Managing supply chain issues during a pandemic

May 14, 2020
By Manish Narayan

Supply chain at any time has risk exposure at a macro-level, which may, inter alia arise out of disruption in manufacturing, logistics, commodity price fluctuation, exchange rates and geo-political tensions. However, the COVID-19 pandemic has added an unprecedented level of disruption and complexity at the local, regional and global level. United Arab Emirates (“UAE”) is no exception and has been directly impacted upon by the disruption in the supply chain. The effects are being felt both with government entities and private companies. At Galadari, we have seen a significant rise in queries pertaining to renegotiation and/or termination of long-term supply contracts. Further we have received queries pertaining to one-time supply contracts for essential commodities, such as, personal protective equipment and pharmaceuticals for COVID-19 treatment support.

Essential commodities and legal risk management

Pandemic, profit and panic creates an environment where the basic checks and balances vis-à-vis supply contracts may be ignored by businesses, particularly for essential commodities. Based on current advisory work, it is recommended that before entering into an agreement (even for essential commodities), the following steps are followed:

  1. Review the details and conduct a regular due diligence of the entity, which is the counterparty in the contract. This is particularly relevant where there are introducers and intermediaries involved in the transaction.
  2. A due diligence of the manufacturer is also critical. Although, there will be limitations to the due diligence due to the pandemic, local resources should be used wherever possible. The level of due diligence, which is the minimum threshold for entering into the contract, may differ from a large known brand manufacturer to a small and medium enterprise manufacturing unit.
  3. For pharmaceuticals and medical supplies, regulatory compliance is critical. Therefore, it is recommended that all regulatory approvals are procured prior to introducing the product into the market. This is particularly critical as without the requisite approvals from the health authorities the goods may be confiscated by the customs authority.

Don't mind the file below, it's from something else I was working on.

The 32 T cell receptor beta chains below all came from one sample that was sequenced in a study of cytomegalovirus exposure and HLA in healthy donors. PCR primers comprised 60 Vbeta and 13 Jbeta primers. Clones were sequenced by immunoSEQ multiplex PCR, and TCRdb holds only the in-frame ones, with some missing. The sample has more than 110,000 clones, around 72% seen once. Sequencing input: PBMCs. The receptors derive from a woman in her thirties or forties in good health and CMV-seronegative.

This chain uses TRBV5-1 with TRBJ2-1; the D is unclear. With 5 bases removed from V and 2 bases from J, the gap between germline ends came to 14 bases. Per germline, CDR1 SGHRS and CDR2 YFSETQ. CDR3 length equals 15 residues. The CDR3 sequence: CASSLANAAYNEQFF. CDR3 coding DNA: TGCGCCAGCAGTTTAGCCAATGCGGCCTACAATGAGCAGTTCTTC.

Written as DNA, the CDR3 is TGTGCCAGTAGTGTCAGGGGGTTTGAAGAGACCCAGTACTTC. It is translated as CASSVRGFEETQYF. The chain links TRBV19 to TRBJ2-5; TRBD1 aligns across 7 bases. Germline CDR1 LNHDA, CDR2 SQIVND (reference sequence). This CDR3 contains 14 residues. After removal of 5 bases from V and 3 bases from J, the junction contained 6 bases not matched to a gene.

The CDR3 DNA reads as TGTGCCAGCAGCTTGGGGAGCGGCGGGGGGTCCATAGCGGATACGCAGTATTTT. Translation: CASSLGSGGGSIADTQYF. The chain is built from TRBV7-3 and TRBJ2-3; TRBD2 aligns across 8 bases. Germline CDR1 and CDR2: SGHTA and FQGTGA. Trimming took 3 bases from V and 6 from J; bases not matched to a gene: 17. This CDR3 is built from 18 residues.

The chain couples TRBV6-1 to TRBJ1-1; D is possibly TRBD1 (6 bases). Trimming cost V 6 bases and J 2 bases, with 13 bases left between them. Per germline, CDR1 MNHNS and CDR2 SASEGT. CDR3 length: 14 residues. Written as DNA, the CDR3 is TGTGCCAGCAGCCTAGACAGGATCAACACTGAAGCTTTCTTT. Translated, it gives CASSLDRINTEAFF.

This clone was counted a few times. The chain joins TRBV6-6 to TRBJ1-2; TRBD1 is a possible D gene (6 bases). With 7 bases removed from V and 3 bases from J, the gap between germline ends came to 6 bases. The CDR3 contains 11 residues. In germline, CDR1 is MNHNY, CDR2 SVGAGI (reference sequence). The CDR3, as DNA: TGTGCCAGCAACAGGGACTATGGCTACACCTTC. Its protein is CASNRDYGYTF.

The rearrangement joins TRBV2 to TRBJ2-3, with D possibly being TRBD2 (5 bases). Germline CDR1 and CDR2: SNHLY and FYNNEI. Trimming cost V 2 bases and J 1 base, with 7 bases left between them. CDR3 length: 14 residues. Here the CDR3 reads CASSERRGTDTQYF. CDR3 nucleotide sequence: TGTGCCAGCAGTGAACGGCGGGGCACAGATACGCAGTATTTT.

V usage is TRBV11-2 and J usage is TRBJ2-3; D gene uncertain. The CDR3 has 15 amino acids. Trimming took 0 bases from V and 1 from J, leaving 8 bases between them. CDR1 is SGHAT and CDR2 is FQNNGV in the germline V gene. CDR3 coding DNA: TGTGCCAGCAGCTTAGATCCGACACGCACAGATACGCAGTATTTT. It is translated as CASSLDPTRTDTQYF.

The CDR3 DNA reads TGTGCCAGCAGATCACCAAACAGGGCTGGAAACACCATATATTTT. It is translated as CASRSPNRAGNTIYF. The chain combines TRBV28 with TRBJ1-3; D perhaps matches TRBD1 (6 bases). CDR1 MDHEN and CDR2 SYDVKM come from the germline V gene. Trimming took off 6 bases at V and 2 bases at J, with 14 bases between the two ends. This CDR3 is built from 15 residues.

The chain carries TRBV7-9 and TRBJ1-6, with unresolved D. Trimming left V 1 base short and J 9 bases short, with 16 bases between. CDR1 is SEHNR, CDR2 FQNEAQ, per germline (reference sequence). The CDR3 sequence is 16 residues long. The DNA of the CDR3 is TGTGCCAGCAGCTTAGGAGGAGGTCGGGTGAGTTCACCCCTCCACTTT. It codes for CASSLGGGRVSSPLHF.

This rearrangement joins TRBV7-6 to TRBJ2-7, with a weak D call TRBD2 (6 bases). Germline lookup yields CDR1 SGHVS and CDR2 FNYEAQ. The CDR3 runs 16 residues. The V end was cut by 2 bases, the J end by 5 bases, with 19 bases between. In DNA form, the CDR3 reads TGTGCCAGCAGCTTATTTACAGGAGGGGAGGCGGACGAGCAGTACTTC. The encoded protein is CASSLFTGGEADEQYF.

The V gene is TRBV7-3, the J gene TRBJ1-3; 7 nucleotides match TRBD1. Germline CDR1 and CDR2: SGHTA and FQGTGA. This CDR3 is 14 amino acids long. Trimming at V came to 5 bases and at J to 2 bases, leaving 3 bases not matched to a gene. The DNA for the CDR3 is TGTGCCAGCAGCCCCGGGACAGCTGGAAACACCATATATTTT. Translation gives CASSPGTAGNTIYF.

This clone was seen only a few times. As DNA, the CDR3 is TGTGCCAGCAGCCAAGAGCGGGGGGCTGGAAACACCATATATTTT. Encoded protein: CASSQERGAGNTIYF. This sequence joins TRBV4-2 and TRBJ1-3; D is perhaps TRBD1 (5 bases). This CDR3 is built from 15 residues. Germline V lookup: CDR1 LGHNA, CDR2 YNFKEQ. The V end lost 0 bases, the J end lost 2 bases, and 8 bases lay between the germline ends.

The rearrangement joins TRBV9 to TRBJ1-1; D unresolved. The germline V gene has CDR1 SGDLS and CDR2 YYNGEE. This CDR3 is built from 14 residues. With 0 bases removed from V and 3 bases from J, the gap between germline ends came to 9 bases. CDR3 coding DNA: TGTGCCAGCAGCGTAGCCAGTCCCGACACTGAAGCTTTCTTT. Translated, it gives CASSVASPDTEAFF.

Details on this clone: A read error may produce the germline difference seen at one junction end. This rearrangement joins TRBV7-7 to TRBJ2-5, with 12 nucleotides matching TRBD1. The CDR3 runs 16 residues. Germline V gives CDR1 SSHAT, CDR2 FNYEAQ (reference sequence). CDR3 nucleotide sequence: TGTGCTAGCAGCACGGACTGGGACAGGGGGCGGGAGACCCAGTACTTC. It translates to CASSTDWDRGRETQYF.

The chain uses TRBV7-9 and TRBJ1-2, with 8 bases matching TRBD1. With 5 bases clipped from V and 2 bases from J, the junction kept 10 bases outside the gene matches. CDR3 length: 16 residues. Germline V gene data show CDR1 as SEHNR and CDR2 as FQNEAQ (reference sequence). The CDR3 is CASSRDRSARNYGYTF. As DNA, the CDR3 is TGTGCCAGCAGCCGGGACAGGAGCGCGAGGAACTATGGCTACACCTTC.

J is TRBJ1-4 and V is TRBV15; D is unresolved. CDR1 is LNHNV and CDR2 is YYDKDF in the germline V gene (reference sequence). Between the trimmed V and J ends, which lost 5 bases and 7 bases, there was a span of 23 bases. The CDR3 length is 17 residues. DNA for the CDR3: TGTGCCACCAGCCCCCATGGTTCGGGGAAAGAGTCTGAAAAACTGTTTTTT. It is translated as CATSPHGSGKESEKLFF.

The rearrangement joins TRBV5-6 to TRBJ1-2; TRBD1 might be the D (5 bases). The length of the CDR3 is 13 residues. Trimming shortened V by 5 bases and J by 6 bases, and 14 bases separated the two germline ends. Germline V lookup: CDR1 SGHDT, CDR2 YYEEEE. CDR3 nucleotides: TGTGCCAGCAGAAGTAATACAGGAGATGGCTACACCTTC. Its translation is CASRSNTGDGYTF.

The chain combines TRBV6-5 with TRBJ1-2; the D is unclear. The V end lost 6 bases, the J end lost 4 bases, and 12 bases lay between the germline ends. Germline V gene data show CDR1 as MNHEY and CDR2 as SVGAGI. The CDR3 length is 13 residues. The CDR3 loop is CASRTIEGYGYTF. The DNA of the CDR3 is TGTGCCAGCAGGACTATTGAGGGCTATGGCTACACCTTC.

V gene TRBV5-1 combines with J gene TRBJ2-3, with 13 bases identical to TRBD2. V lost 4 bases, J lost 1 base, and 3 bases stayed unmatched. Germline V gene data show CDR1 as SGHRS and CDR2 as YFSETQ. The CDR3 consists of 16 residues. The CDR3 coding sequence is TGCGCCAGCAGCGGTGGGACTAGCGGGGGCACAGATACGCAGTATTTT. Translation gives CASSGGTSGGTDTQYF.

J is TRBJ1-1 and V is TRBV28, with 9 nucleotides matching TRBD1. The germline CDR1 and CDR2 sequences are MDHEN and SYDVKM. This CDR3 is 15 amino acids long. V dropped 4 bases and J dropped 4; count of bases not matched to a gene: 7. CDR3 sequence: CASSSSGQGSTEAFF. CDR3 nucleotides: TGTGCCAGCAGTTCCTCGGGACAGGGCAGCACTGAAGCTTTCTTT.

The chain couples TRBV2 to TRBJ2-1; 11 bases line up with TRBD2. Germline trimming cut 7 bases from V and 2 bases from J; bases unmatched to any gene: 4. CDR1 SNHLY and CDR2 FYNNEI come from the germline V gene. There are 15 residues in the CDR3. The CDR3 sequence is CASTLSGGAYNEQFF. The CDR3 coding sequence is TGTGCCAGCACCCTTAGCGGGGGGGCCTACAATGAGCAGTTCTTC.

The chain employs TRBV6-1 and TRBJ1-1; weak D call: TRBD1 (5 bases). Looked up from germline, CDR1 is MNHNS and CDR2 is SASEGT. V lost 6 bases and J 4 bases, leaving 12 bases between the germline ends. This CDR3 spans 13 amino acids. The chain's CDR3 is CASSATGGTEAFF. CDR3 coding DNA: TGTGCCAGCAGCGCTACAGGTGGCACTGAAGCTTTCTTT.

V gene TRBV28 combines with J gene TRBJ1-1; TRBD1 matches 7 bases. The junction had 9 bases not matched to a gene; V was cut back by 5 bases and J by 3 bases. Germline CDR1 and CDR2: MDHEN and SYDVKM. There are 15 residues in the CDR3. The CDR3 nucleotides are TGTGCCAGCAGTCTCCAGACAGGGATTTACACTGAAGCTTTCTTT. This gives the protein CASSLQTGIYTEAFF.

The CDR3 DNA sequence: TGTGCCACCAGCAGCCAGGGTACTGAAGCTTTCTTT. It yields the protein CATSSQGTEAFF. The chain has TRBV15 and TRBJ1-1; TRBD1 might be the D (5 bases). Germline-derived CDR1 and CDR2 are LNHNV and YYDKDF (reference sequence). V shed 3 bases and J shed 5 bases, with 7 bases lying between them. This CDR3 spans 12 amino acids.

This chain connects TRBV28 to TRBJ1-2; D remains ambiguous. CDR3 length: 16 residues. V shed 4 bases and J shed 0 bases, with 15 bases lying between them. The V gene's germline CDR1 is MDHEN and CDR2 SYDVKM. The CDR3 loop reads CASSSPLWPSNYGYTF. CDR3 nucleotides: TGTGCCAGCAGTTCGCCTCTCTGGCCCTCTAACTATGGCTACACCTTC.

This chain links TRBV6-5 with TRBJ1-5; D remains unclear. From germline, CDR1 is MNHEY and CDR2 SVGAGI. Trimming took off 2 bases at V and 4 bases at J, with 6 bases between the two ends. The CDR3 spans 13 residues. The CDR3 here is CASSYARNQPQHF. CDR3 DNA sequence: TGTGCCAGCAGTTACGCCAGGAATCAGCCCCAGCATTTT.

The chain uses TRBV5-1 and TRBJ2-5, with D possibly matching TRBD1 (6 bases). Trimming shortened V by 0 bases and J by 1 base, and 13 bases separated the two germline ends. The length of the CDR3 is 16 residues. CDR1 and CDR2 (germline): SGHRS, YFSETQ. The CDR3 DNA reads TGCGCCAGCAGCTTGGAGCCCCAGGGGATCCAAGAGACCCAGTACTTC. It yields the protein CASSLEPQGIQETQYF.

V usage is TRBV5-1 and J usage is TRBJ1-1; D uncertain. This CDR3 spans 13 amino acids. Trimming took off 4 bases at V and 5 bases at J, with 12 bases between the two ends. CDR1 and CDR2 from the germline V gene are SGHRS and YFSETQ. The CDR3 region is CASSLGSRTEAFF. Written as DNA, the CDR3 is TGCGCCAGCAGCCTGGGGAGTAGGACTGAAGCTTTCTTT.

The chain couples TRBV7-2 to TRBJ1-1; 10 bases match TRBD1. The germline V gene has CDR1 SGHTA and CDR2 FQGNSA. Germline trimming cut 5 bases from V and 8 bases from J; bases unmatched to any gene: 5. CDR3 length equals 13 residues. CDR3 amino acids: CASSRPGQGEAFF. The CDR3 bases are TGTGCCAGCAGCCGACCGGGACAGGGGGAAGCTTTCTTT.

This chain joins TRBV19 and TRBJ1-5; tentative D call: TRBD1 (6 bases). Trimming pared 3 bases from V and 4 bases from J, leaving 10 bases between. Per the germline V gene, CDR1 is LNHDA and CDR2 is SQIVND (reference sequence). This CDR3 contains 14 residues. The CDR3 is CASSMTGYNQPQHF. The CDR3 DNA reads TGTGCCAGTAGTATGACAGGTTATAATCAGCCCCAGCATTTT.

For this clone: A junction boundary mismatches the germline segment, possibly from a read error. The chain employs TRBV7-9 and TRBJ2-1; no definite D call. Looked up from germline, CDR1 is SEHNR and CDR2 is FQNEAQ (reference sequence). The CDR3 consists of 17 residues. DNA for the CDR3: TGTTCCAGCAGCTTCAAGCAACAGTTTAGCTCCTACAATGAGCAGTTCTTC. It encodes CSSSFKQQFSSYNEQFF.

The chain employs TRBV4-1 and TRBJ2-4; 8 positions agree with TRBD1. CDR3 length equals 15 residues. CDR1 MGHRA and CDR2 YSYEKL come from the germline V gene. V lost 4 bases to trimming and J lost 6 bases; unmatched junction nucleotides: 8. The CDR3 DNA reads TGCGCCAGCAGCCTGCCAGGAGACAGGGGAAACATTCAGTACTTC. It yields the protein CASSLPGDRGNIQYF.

4. If possible, payments should be made directly to the manufacturer as opposed to intermediaries. Alternatively, security measures should be sought to protect the payments and ensure performance. The security may be way of bank guarantees, post dated cheques, corporate guarantee, personal guarantee and escrow arrangements.
  5. From a supply chain perspective, consider alternative suppliers and jurisdictions to minimise the risk of disruption. This may require specific provisions to be built into the contract.

Supply Chain Disruption and Supply Contracts

COVID-19 has disrupted supply chain at almost every level, which includes long term supply contracts in various sectors. The following steps are recommended:

  1. Review the contractual provisions which allow for delays and variation and recalibrate the rights and obligations in the context of the same, such as for long term energy supply and construction contracts.
  2. Review the impact of the disruption of supply on your business operations. If there are symmetric disruption at both ends of the supply chain, then parties can potentially enter into a standstill agreement suspending the contractual obligations for a specified time period. This may require multiparty negotiations of those who are in the matrix and are impacted by the disruption.
  3. Long term supply contracts apart from the contractual provisions also reflect established business relationship between parties. Therefore, it is key to keep the line of communication open and renegotiate terms to incorporate the new economic reality and balance the rights and obligations.
  4. The above recommendations are to be assessed in the context of the long-term viability and survival of the counter party. If there are indications that the counter party may go insolvent or may undergo liquidation, then it is essential to initiate legal action at the earliest.

We recommend a thorough legal review of contractual documents between the parties prior to undertaking any actions detailed above, in order to mitigate the legal risks of supply chain issues. Read this briefing in tandem with the firm’s article on force majeure and disruption of the shipping industry.